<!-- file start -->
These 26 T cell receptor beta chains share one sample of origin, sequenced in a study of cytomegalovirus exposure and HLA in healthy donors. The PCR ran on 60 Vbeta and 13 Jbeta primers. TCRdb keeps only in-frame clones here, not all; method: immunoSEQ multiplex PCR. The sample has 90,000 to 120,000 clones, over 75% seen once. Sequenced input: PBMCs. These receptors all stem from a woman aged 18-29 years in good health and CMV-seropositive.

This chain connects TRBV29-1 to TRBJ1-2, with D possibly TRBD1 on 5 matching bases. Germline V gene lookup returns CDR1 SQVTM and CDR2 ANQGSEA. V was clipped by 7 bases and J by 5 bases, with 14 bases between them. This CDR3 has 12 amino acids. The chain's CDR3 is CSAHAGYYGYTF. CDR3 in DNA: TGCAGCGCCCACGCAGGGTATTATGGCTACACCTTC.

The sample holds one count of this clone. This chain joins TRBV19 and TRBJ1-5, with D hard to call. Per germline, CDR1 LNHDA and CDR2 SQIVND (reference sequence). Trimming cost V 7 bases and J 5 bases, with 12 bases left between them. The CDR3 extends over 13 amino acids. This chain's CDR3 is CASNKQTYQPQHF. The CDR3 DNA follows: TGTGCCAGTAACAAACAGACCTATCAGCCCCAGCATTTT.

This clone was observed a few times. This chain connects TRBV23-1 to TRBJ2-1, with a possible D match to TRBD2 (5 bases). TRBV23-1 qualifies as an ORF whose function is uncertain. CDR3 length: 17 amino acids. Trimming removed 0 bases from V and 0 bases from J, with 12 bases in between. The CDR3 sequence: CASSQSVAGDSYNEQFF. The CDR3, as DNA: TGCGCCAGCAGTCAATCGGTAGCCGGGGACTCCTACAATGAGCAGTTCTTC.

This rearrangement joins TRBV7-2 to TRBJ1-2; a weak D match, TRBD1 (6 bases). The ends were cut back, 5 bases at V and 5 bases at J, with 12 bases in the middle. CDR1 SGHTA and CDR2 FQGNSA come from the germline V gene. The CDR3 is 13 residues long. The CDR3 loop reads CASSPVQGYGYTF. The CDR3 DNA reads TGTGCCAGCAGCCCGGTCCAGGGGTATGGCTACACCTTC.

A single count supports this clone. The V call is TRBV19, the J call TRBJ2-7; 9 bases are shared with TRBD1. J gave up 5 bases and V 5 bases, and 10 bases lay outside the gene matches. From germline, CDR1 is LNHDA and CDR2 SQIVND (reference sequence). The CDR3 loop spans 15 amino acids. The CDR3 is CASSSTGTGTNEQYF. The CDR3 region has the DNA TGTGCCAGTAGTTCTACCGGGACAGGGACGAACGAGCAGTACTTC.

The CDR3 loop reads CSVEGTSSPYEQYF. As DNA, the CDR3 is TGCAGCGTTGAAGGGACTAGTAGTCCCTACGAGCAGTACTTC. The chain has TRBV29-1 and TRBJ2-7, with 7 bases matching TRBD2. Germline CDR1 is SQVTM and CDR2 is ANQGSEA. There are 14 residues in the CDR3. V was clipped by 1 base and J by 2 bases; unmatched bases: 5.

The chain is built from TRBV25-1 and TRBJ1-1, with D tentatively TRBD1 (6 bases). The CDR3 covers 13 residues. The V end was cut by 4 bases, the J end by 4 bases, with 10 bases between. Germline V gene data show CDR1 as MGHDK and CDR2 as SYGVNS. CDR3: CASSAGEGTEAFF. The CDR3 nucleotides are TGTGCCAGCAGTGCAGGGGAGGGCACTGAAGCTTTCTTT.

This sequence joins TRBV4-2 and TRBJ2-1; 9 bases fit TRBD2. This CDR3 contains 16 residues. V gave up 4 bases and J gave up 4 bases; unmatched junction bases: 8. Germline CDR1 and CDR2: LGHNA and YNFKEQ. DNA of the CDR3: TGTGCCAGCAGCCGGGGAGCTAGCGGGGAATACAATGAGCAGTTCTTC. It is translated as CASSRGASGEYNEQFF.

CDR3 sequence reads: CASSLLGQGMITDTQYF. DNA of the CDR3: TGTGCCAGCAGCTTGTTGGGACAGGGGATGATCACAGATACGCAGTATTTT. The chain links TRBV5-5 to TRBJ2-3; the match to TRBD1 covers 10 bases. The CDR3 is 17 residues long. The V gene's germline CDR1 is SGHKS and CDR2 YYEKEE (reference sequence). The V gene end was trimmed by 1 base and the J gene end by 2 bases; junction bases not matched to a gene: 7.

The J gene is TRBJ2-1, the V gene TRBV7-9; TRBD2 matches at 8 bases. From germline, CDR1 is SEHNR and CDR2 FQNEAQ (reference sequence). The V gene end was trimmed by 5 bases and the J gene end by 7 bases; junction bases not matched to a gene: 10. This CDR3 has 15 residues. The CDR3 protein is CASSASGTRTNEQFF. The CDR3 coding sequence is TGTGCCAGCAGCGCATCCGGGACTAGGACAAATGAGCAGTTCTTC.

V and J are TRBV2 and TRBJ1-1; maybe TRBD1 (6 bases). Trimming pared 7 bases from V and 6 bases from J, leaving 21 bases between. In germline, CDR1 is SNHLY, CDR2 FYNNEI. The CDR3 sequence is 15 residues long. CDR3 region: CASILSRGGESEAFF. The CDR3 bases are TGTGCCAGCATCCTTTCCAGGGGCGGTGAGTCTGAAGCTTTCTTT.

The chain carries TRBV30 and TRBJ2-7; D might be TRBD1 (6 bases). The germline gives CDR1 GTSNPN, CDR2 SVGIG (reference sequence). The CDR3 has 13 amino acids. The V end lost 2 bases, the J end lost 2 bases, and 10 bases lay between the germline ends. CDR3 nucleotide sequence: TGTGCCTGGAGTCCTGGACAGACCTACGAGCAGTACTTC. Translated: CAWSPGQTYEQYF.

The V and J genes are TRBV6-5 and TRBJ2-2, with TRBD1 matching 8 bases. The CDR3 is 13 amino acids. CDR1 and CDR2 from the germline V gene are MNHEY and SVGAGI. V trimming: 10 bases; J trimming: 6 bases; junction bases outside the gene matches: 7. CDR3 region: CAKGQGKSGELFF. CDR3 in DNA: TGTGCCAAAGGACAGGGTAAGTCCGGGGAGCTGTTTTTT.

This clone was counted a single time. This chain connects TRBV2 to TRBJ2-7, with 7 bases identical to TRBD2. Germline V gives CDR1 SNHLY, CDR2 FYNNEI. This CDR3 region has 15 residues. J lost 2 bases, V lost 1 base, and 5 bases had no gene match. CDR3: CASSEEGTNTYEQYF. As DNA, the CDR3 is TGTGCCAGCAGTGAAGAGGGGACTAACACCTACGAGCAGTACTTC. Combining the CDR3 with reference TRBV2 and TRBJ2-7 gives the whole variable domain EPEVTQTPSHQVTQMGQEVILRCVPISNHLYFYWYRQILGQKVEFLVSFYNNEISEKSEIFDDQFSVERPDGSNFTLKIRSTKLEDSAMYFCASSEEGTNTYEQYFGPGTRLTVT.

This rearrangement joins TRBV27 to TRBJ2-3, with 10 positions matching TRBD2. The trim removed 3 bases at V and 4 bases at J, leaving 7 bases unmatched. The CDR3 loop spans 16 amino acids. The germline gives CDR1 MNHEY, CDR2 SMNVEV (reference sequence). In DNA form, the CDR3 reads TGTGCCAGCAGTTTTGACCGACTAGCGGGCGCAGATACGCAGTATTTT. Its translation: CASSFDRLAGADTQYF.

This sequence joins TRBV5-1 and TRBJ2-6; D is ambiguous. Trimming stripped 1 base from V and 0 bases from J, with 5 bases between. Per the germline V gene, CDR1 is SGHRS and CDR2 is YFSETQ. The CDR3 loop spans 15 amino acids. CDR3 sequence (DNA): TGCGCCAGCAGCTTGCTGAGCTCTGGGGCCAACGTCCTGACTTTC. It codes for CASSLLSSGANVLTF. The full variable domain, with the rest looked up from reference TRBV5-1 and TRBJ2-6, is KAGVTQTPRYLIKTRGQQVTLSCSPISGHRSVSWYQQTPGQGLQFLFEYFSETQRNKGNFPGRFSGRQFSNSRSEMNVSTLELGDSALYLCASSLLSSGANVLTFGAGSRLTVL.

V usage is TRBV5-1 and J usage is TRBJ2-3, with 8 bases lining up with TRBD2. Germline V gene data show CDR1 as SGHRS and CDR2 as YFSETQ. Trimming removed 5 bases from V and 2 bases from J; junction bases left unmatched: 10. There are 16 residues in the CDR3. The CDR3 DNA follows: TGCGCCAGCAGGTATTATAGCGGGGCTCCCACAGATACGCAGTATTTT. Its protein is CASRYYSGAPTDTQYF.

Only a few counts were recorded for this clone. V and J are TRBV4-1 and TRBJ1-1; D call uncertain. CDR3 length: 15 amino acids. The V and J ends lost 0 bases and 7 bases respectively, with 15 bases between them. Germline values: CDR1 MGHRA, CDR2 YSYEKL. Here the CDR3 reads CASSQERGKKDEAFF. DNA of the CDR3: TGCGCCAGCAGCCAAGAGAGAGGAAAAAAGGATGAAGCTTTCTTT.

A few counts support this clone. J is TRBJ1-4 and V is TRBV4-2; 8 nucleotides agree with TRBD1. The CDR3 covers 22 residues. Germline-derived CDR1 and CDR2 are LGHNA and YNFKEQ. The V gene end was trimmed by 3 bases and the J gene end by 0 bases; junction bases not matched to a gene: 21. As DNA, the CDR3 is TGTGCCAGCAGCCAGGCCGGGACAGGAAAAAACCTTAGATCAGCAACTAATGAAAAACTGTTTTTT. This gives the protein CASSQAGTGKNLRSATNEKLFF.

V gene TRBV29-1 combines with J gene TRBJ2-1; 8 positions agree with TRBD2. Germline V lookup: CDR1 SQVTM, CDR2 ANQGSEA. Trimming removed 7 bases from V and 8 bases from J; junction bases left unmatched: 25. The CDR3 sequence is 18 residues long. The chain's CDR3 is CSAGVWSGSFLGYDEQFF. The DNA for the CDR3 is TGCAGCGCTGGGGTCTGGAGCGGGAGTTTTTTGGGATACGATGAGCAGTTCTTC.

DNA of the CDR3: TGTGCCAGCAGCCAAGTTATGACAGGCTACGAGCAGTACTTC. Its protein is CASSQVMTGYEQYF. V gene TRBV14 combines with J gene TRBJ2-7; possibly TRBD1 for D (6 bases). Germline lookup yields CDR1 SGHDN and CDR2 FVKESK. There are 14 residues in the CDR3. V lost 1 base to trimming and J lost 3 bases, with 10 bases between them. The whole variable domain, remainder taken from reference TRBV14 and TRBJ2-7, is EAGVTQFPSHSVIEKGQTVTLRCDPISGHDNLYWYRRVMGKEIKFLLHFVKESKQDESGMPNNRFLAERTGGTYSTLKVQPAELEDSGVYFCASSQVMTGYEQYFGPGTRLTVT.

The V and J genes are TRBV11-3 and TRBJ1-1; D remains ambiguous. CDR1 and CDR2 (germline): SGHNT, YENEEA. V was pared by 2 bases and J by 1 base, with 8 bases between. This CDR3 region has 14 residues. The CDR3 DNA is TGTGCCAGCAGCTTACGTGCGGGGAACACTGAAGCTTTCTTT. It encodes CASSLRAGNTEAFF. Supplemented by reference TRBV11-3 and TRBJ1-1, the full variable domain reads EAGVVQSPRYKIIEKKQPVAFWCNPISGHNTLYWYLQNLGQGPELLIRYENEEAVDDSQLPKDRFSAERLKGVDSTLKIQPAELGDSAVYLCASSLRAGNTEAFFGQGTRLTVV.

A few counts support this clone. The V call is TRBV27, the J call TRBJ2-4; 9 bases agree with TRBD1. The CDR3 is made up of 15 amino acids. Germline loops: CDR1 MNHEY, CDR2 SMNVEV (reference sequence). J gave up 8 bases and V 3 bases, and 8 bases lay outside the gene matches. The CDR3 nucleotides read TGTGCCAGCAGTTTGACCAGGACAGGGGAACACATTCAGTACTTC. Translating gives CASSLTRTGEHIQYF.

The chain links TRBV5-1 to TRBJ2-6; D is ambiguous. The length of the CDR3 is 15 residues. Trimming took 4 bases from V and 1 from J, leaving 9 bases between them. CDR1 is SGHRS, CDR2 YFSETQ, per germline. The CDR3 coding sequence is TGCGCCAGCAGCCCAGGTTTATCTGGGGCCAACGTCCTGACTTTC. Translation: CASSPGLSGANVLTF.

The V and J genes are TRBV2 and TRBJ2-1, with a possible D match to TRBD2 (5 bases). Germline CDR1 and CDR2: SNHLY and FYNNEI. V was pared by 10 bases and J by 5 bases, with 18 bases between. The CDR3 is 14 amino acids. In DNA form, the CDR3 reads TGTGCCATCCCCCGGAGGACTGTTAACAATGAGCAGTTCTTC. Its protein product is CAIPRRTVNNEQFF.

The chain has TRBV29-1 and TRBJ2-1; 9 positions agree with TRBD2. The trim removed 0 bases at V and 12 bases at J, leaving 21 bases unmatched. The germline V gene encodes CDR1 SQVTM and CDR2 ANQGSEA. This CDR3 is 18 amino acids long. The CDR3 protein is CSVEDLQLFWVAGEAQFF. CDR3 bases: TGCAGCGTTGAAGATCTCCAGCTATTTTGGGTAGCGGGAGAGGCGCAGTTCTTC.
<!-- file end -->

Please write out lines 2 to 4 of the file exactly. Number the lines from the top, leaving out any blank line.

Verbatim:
This chain connects TRBV29-1 to TRBJ1-2, with D possibly TRBD1 on 5 matching bases. Germline V gene lookup returns CDR1 SQVTM and CDR2 ANQGSEA. V was clipped by 7 bases and J by 5 bases, with 14 bases between them. This CDR3 has 12 amino acids. The chain's CDR3 is CSAHAGYYGYTF. CDR3 in DNA: TGCAGCGCCCACGCAGGGTATTATGGCTACACCTTC.

The sample holds one count of this clone. This chain joins TRBV19 and TRBJ1-5, with D hard to call. Per germline, CDR1 LNHDA and CDR2 SQIVND (reference sequence). Trimming cost V 7 bases and J 5 bases, with 12 bases left between them. The CDR3 extends over 13 amino acids. This chain's CDR3 is CASNKQTYQPQHF. The CDR3 DNA follows: TGTGCCAGTAACAAACAGACCTATCAGCCCCAGCATTTT.

This clone was observed a few times. This chain connects TRBV23-1 to TRBJ2-1, with a possible D match to TRBD2 (5 bases). TRBV23-1 qualifies as an ORF whose function is uncertain. CDR3 length: 17 amino acids. Trimming removed 0 bases from V and 0 bases from J, with 12 bases in between. The CDR3 sequence: CASSQSVAGDSYNEQFF. The CDR3, as DNA: TGCGCCAGCAGTCAATCGGTAGCCGGGGACTCCTACAATGAGCAGTTCTTC.